The UEFA Technical Observers' review of the 2021/22 UEFA Europa League season has discovered that good crossing and ball-playing defenders are increasingly key elements to success.
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The UEFA Technical Observers attending every 2021/22 UEFA Europa League knockout game have shared their thoughts on rising trends in the competition in the annual Technical Report.
UEFA.com picks out some of the key conclusions.
Crosses make a comeback
One of the main takeaways from the 2021/22 UEFA Europa League season was how well width was being exploited, with attacking wing play one of the most productive avenues to goal: 138 goals (37.7%) came from crosses (98 from open play).
The final was a prime example, with a collection of the competition's best crossers all on the same pitch. Frankfurt's Filip Kostić and Rangers full-backs Borna Barišić and James Tavernier turned the art of crossing into one of the key features of the entire 2021/22 campaign, and their success suggests it is a development which will stick. "The game is going more and more to fast transitions and we will see more of these, getting the ball into the box quick and low," mused Technical Observer Mixu Paatelainen. "These crosses will lead to a lot of goals."
Defenders show their creative side
Good footwork continues to grow in importance for modern-day goalkeepers, but a knock-on effect was observed during the 2021/22 Europa League campaign. It is not only goalkeepers who need to increase confidence with their feet – defenders do too.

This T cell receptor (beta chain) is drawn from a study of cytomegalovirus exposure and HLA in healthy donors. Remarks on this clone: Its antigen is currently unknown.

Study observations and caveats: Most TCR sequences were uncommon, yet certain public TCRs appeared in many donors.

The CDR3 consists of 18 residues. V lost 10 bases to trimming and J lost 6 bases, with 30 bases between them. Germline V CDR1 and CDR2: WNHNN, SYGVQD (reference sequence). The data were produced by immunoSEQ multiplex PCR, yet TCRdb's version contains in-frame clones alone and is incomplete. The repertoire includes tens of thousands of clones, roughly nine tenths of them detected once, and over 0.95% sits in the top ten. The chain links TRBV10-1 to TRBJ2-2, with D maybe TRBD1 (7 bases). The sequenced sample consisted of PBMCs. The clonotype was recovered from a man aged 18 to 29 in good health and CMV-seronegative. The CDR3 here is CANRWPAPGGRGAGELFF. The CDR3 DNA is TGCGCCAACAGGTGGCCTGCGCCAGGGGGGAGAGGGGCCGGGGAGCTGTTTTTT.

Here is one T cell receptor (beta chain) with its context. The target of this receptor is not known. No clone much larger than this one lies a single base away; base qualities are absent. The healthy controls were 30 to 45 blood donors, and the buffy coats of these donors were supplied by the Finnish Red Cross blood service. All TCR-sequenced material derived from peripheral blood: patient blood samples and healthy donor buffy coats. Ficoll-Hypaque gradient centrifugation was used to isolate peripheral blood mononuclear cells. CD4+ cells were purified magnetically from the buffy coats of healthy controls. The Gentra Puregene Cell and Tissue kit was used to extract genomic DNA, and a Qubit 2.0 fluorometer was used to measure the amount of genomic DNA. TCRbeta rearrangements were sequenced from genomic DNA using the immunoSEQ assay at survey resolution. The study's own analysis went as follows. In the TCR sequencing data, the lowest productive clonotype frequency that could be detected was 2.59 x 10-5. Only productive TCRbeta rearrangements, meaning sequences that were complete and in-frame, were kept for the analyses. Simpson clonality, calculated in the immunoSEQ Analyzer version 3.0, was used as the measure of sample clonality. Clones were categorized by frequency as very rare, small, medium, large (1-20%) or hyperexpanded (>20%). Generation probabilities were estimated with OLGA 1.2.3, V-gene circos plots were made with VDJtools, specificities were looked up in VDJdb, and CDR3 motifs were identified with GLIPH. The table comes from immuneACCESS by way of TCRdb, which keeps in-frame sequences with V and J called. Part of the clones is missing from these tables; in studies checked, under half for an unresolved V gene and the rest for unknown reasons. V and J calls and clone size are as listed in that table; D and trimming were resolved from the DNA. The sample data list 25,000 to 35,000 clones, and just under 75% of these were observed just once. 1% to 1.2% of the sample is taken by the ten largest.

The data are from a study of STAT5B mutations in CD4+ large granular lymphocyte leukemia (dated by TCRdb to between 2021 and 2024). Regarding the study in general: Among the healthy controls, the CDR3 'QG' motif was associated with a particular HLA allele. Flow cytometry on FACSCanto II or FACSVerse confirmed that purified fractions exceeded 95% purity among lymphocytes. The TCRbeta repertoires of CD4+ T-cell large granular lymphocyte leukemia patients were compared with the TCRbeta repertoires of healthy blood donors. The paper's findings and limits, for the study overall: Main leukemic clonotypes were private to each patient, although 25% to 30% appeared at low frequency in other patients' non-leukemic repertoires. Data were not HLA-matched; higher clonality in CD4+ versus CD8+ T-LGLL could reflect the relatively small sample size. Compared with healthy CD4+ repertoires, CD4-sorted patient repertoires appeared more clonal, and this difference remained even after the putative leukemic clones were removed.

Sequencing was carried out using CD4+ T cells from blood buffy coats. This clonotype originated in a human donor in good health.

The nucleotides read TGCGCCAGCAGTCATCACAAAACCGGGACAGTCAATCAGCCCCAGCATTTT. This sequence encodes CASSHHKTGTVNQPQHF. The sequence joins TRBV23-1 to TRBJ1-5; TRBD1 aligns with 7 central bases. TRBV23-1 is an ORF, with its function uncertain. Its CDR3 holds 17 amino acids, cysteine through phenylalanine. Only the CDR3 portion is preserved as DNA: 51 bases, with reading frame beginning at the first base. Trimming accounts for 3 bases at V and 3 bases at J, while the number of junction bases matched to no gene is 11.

The three players who made the most passes across the competition were all Rangers defenders: Conor Goldson, James Tavernier and Calvin Bassey. All told, nine defenders were in the top ten for passes attempted per 90 minutes. By comparison, there were three midfielders in the top ten in 2020/21 and five in 2019/20. So what might this be telling us?
"Do we need 11 midfielders on the field, some with more scoring and some with more defending capacity?" asked one Technical Observer.
Life after the away goals rule
For the first time since 1965, the away goals rule no longer applied in UEFA competitions from 2021/22. Its abolition led to a notable change in the approaches taken by some teams.
Where scoring a goal in an away first leg was previously considered essential, a greater weight was instead being placed on making the most of home advantage. The absence of extra weighting to goals scored away from home did not, ultimately, lead to teams trying less to score in their away games. In fact, it triggered the opposite.
"Without doubt, the most important thing now is to win games by the biggest possible margin, and this has led to a major shift in the teams' mentality – to attack and win games," said one observer. "Winning is all that matters – not drawing and not conceding goals at home, the aim is just to win big; it benefits the spectacle."